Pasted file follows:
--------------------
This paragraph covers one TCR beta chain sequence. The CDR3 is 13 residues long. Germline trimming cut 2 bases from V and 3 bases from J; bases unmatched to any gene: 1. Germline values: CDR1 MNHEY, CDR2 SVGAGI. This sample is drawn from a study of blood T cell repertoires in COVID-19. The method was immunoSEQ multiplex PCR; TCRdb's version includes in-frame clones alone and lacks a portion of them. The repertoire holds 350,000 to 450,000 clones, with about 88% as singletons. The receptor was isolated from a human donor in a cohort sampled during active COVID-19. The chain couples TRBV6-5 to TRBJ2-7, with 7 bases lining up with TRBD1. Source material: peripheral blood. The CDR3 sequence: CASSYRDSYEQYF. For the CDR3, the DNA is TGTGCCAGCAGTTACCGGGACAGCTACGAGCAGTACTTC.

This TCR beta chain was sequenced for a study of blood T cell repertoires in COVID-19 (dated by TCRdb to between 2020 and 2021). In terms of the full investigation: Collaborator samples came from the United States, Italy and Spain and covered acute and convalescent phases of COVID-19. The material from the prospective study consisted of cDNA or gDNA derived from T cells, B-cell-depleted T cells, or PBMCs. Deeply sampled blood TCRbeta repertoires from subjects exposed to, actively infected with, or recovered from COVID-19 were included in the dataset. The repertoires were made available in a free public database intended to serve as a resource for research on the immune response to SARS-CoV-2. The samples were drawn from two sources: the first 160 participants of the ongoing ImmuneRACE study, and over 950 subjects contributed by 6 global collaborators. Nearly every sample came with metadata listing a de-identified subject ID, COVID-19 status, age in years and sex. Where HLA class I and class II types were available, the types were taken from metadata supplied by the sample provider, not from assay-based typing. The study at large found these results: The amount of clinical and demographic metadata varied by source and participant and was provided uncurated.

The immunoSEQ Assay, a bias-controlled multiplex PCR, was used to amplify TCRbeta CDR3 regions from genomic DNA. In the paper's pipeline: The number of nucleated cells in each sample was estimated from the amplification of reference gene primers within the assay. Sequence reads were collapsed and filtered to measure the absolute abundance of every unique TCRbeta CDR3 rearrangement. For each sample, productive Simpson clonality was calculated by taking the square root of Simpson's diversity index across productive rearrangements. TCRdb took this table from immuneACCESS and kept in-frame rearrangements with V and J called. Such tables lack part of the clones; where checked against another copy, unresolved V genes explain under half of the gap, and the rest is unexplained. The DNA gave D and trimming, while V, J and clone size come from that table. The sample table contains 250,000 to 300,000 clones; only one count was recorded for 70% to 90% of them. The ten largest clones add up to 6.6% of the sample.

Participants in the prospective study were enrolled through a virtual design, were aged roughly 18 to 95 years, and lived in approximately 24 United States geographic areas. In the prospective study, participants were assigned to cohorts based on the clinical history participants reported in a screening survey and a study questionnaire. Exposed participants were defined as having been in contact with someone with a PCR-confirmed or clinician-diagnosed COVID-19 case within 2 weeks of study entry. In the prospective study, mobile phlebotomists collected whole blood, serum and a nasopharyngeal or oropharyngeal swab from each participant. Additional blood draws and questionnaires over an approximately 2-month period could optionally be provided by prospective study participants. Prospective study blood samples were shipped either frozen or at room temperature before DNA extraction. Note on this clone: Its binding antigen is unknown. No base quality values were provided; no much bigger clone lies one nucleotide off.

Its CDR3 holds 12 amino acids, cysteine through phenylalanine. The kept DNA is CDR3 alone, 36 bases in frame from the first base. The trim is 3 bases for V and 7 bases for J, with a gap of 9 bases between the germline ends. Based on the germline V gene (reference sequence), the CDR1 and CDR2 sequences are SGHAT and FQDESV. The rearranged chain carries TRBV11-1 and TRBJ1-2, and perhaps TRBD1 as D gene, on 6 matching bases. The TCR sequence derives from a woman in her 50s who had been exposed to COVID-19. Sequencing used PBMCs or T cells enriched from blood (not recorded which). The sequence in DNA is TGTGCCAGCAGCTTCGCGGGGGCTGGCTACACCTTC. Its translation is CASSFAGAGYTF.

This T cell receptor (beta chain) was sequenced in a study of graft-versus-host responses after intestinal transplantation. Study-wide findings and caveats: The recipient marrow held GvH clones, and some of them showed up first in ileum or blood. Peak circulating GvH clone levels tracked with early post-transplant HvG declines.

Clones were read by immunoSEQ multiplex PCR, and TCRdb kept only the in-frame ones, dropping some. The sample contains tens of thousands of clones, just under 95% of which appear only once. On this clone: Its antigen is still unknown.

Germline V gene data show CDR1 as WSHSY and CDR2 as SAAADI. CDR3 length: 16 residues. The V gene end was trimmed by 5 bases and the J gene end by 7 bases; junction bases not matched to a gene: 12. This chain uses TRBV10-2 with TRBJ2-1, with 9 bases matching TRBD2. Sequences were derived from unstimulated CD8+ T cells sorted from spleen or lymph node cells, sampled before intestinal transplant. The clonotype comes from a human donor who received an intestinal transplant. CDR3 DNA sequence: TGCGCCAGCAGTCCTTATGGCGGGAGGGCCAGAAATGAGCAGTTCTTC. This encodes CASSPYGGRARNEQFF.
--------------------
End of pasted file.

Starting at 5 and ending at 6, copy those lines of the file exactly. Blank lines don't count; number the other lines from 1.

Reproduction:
Its CDR3 holds 12 amino acids, cysteine through phenylalanine. The kept DNA is CDR3 alone, 36 bases in frame from the first base. The trim is 3 bases for V and 7 bases for J, with a gap of 9 bases between the germline ends. Based on the germline V gene (reference sequence), the CDR1 and CDR2 sequences are SGHAT and FQDESV. The rearranged chain carries TRBV11-1 and TRBJ1-2, and perhaps TRBD1 as D gene, on 6 matching bases. The TCR sequence derives from a woman in her 50s who had been exposed to COVID-19. Sequencing used PBMCs or T cells enriched from blood (not recorded which). The sequence in DNA is TGTGCCAGCAGCTTCGCGGGGGCTGGCTACACCTTC. Its translation is CASSFAGAGYTF.

This T cell receptor (beta chain) was sequenced in a study of graft-versus-host responses after intestinal transplantation. Study-wide findings and caveats: The recipient marrow held GvH clones, and some of them showed up first in ileum or blood. Peak circulating GvH clone levels tracked with early post-transplant HvG declines.